U.S. Department of Agriculture: Agricultural Research Service, Lincoln, Nebraska


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Published in BMC Genetics (2005) 6:54. DOI:10.1186/1471-2156-6-54


Background: In the last few years, microsatellites have become the most popular molecular marker system and have intensively been applied in genome mapping, biodiversity and phylogeny studies of livestock. Compared to single nucleotide polymorphism (SNP) as another popular marker system, microsatellites reveal obvious advantages. They are multi-allelic, possibly more polymorphic and cheaper to genotype. Calculations showed that a multi-allelic marker system always has more power to detect Linkage Disequilibrium (LD) than does a di-allelic marker system [1]. Traditional isolation methods using partial genomic libraries are time-consuming and costintensive. In order to directly generate microsatellites from large-insert libraries a sequencing approach with repeat-containing oligonucleotides is introduced.

Results: Seventeen porcine microsatellite markers were isolated from eleven PAC clones by targeted oligonucleotide-mediated microsatellite identification (TOMMI), an improved efficient and rapid flanking sequence-based approach for the isolation of STS-markers. With the application of TOMMI, an average of 1.55 (CA/GT) microsatellites per PAC clone was identified. The number of alleles, allele size distribution, polymorphism information content (PIC), average heterozygosity (HT), and effective allele number (NE) for the STS-markers were calculated using a sampling of 336 unrelated animals representing fifteen pig breeds (nine European and six Chinese breeds). Sixteen of the microsatellite markers proved to be polymorphic (2 to 22 alleles) in this heterogeneous sampling. Most of the publicly available (porcine) microsatellite amplicons range from approximately 80 bp to 200 bp. Here, we attempted to utilize as much sequence information as possible to develop STS-markers with larger amplicons. Indeed, fourteen of the seventeen STS-marker amplicons have minimal allele sizes of at least 200 bp. Thus, most of the generated STS-markers can easily be integrated into multilocus assays covering a broader separation spectrum. Linkage mapping results of the markers indicate their potential immediate use in QTL studies to further dissect trait associated chromosomal regions.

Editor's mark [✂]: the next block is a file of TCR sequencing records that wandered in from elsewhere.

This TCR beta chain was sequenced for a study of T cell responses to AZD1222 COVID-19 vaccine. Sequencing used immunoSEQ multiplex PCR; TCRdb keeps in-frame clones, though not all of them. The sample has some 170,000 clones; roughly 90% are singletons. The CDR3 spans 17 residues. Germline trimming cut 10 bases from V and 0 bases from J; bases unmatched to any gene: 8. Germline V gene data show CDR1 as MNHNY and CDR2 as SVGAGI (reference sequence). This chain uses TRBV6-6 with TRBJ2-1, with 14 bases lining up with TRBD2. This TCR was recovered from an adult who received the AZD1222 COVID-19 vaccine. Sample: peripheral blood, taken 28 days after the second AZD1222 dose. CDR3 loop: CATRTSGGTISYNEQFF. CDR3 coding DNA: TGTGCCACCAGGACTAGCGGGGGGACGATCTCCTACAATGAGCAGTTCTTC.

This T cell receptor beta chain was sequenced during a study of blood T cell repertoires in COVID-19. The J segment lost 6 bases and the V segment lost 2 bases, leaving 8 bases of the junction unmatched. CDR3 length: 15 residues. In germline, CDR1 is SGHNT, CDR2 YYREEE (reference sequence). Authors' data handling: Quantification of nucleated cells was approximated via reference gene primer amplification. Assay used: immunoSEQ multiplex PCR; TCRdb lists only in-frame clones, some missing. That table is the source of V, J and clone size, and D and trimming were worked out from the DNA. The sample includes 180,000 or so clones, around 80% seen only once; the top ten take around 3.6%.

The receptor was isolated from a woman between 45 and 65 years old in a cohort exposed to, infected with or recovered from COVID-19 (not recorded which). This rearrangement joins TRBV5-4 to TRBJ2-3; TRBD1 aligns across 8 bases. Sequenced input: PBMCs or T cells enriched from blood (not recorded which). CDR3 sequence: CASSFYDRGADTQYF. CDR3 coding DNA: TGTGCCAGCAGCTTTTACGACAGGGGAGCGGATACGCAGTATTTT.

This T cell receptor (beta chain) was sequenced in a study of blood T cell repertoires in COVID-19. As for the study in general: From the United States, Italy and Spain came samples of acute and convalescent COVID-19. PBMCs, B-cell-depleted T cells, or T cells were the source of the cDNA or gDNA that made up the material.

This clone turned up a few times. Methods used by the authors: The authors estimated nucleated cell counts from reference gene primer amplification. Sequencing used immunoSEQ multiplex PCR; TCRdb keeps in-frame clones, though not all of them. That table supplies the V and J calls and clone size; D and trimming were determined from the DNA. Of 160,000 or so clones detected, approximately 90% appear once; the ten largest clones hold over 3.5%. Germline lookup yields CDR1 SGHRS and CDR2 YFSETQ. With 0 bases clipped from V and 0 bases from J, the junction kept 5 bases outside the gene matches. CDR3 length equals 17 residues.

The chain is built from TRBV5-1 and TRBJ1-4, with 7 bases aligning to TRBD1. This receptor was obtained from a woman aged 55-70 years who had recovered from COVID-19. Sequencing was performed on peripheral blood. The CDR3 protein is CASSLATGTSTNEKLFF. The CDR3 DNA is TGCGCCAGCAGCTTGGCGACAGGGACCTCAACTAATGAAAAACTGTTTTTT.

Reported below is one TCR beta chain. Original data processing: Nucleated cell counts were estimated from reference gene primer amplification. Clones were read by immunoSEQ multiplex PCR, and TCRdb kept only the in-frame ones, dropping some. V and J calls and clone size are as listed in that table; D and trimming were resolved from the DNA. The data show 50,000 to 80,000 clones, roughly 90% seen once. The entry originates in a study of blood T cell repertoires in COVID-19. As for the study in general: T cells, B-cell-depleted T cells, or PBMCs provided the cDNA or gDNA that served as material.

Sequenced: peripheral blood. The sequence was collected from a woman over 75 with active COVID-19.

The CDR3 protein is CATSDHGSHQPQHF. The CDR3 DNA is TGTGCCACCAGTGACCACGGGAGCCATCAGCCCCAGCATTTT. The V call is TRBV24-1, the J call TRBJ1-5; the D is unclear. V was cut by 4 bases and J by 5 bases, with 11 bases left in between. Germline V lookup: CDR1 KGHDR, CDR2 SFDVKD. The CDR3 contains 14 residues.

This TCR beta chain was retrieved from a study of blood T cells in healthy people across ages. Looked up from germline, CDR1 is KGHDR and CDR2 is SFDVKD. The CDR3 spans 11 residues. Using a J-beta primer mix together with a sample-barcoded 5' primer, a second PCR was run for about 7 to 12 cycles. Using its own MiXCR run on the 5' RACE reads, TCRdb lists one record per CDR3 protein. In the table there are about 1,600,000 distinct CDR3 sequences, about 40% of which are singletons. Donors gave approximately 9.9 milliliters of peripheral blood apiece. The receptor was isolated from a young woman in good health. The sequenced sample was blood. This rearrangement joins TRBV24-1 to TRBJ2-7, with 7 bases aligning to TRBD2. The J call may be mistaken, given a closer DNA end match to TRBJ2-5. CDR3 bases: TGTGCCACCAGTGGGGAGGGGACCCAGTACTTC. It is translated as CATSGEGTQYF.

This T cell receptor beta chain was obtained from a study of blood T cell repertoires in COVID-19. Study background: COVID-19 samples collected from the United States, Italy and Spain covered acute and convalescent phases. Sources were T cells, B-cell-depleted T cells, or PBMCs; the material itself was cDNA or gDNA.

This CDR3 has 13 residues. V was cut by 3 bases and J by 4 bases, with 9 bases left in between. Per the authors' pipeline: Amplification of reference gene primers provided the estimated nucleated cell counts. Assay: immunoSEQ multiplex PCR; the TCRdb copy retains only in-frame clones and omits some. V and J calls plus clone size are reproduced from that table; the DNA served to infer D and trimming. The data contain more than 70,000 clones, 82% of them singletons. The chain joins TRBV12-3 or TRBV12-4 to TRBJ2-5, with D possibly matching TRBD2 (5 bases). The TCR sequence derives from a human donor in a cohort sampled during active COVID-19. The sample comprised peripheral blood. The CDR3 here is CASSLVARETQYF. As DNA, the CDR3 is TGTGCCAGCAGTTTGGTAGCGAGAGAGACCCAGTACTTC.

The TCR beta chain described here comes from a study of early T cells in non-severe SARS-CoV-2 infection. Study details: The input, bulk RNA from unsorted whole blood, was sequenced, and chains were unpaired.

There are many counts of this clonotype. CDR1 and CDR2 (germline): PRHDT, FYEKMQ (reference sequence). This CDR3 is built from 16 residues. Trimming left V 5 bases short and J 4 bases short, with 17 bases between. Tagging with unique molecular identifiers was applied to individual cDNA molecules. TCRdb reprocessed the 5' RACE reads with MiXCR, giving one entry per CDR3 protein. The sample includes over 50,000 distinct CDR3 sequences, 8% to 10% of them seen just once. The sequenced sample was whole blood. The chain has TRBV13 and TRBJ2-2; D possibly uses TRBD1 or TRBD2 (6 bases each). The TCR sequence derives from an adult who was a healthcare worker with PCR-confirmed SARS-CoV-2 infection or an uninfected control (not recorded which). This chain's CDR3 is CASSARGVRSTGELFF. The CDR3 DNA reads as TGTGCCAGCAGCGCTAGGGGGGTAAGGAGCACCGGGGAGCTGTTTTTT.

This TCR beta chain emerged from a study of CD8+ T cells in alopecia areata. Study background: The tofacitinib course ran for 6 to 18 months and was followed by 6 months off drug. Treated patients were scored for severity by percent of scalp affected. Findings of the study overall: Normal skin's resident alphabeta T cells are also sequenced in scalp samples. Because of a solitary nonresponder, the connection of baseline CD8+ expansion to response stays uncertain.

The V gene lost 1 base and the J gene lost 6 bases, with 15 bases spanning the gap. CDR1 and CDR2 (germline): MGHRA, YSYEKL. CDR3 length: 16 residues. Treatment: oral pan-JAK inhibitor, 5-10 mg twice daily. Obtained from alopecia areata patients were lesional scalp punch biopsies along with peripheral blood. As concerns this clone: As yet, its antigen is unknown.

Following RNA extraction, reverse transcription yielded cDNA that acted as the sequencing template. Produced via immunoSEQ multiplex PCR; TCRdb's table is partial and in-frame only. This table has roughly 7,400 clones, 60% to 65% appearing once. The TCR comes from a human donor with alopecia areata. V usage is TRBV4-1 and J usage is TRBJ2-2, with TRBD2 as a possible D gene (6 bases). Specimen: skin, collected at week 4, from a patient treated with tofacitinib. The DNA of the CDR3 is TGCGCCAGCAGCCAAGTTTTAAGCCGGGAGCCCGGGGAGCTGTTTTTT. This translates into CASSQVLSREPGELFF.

Conclusion: The sequencing strategy described in this study provides a targeted, inexpensive and fast method to develop microsatellites from large-insert libraries. It is well suited to generate polymorphic markers for selected chromosomal regions, contigs of overlapping clones and yields sufficient high quality sequence data to develop amplicons greater than 250 bases